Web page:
If traffic and density are supposedly the issues most feared by PD-15 development, we need an accurate measuring stick to insert reality into the discussion. The coming traffic study will do that, but …
In the fullness of time, I started to think about one of the tidbits from last week’s PD-15 meeting with City Plan Commission. As I reported, the chief opposition speaker was Carla Percival-Young, an architect with Alabama-based GMC and an Athena resident. She was asked if a coming traffic study revealed negligible effects on the neighborhood, would the opposition have a re-think. The answer was no because they disagreed with every aspect of the proposed updated PD-15 draft. Later she was asked what she thought was a fair number of units per acre. After hesitation, she replied 60 units per acre compared to the draft’s recommendation of 90 units per acre – 30 units less per acre.
Some things began to gnaw at me.
First, after failing to build a second Preston Tower in the 1960s, the original 1970s Preston Place was planned to be a high-rise containing 125 units before it was scaled back to the 60 units that were built and burned. The 20-odd stories housing 125 units equate to very large units – probably larger than Athena’s 1,721-square-foot average and definitely eclipsing those in Preston Tower.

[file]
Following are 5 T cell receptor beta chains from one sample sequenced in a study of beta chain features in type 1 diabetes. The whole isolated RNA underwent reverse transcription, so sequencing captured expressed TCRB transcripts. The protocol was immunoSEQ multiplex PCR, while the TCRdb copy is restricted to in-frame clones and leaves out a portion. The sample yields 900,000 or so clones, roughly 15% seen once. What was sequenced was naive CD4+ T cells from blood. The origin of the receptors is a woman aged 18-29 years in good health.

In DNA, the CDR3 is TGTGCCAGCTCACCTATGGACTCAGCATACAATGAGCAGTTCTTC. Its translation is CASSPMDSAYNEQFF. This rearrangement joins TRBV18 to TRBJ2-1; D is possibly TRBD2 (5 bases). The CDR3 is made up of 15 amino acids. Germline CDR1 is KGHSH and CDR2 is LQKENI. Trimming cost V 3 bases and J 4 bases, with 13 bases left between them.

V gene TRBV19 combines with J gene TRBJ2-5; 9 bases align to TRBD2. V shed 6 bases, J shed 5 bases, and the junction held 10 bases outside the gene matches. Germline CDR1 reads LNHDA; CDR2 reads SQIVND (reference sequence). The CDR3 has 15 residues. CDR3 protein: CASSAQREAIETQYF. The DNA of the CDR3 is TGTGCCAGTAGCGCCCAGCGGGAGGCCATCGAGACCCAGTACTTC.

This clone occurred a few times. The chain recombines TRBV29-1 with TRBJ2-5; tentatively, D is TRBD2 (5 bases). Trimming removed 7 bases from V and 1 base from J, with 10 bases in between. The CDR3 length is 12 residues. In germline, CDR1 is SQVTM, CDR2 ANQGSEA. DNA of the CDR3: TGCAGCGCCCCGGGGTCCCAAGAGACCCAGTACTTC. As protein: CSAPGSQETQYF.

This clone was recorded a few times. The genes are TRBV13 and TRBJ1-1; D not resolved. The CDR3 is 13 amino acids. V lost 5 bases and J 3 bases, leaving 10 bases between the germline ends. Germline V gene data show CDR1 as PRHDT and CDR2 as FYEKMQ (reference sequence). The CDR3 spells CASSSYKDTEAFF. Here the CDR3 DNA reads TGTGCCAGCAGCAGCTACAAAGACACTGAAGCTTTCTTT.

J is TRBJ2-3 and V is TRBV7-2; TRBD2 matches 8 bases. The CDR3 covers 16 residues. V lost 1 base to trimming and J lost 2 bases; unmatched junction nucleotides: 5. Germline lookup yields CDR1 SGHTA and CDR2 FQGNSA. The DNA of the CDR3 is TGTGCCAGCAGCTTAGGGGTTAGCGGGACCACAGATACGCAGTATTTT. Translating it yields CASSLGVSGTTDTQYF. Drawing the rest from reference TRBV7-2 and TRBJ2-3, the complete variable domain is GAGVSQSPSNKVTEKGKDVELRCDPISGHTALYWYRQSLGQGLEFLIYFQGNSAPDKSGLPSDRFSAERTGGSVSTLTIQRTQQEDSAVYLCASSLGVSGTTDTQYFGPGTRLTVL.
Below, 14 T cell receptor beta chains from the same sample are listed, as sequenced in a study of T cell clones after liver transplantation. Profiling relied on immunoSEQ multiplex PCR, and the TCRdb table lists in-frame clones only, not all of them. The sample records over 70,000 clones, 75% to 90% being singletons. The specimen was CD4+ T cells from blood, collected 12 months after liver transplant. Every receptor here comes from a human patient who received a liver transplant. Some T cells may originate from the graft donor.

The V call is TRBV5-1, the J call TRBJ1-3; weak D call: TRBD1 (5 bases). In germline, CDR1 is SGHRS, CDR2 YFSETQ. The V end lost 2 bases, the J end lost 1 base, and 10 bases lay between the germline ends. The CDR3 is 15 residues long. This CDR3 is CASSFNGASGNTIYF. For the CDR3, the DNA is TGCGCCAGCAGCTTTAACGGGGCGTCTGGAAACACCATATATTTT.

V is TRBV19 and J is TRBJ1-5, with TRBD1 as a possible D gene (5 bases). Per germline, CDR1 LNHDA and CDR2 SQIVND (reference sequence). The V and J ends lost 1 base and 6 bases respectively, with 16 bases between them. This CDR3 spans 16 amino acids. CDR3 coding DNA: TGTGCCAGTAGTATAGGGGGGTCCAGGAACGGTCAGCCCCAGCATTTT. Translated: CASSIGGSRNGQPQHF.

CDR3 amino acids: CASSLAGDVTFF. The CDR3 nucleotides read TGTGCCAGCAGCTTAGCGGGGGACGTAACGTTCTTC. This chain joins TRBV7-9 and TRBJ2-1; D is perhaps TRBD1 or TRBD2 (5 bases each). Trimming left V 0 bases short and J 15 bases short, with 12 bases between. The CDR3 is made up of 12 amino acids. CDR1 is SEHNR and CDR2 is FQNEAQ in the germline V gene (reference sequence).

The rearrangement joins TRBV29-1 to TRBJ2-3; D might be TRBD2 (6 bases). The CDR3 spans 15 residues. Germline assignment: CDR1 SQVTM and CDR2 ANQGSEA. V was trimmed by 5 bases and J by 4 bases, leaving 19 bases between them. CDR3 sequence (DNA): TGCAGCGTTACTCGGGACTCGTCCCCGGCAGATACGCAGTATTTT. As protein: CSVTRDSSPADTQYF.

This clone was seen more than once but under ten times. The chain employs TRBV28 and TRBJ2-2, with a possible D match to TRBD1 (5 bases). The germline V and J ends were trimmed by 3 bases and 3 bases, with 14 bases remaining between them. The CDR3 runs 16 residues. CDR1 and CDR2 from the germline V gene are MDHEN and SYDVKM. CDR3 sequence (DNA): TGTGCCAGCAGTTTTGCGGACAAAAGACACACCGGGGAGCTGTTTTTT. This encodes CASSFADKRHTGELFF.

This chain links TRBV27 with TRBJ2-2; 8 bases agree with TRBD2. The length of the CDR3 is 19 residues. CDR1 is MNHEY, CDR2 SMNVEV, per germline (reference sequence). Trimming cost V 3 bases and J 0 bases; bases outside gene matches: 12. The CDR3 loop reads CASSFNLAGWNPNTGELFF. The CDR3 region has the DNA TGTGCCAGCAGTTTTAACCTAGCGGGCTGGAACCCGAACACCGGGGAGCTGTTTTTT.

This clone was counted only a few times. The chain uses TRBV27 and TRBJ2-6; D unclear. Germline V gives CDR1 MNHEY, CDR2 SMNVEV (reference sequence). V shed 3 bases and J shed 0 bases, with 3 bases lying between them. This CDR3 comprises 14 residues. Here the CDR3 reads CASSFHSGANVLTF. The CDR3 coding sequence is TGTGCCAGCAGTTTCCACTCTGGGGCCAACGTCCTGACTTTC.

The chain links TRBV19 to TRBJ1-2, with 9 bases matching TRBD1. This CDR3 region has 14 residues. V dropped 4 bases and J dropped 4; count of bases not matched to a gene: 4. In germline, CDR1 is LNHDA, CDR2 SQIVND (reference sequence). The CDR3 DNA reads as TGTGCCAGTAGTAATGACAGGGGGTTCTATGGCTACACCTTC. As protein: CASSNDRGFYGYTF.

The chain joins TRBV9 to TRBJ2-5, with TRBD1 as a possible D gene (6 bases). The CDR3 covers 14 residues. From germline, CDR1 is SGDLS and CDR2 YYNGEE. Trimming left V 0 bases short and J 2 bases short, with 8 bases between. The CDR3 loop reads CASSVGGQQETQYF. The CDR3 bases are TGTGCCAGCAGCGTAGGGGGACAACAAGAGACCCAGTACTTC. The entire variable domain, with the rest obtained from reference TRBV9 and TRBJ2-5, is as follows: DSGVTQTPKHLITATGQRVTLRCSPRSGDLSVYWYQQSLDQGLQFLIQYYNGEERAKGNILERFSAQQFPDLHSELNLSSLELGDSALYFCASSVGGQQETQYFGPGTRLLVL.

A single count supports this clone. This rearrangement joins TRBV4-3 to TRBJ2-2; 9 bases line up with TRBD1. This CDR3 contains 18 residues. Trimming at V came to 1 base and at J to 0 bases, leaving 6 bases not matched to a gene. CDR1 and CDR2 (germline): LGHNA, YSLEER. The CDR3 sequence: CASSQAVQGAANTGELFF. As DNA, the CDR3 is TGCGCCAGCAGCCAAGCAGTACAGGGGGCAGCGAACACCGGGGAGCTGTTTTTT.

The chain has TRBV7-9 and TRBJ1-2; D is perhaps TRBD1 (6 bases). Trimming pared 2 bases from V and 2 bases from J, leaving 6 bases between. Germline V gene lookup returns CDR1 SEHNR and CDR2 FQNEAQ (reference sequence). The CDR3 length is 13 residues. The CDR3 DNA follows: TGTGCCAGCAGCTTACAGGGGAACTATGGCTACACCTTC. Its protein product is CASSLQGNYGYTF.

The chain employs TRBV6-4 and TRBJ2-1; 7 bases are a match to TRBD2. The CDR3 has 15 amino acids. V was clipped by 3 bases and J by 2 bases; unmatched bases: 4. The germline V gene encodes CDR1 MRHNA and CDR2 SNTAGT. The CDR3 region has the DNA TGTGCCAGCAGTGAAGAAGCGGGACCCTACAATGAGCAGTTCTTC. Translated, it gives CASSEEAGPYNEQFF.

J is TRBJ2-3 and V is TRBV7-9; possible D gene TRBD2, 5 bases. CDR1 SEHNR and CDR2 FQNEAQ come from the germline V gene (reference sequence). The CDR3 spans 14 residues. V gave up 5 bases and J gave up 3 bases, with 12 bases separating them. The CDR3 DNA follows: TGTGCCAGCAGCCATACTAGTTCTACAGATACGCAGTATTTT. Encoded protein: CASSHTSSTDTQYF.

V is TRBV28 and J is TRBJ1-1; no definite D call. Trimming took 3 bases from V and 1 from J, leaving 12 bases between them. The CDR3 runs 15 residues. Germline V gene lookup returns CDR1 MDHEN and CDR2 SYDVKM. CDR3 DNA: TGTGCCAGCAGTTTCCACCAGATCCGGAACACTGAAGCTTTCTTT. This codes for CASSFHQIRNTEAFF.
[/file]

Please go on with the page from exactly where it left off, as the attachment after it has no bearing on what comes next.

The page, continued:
Young’s 60 units per acre would equate to two-acre Preston Place essentially using the existing surplus units not built back in the 1970s. (The strategist in me wonders if that’s the opposition’s goal – give Preston Place what they had and forget the rest?)
However, that density was from the market forces and economics of 40 years ago. Back then, the minimum wage was $2.10 per hour and the median home price in Texas was $12,000 – today it’s $217,000 in Dallas. I’m sure construction materials have risen in a similar fashion.
When you look at the rendering of 1970s Preston Place (above) with its grandly oversized units, don’t you wish it had been built? Regardless of whether it began as apartments, by now, it would have been condos. It also would have had sprinklers and so not have burned. I daresay that its existence wouldn’t have stopped anyone in the greater neighborhood from purchasing their home either.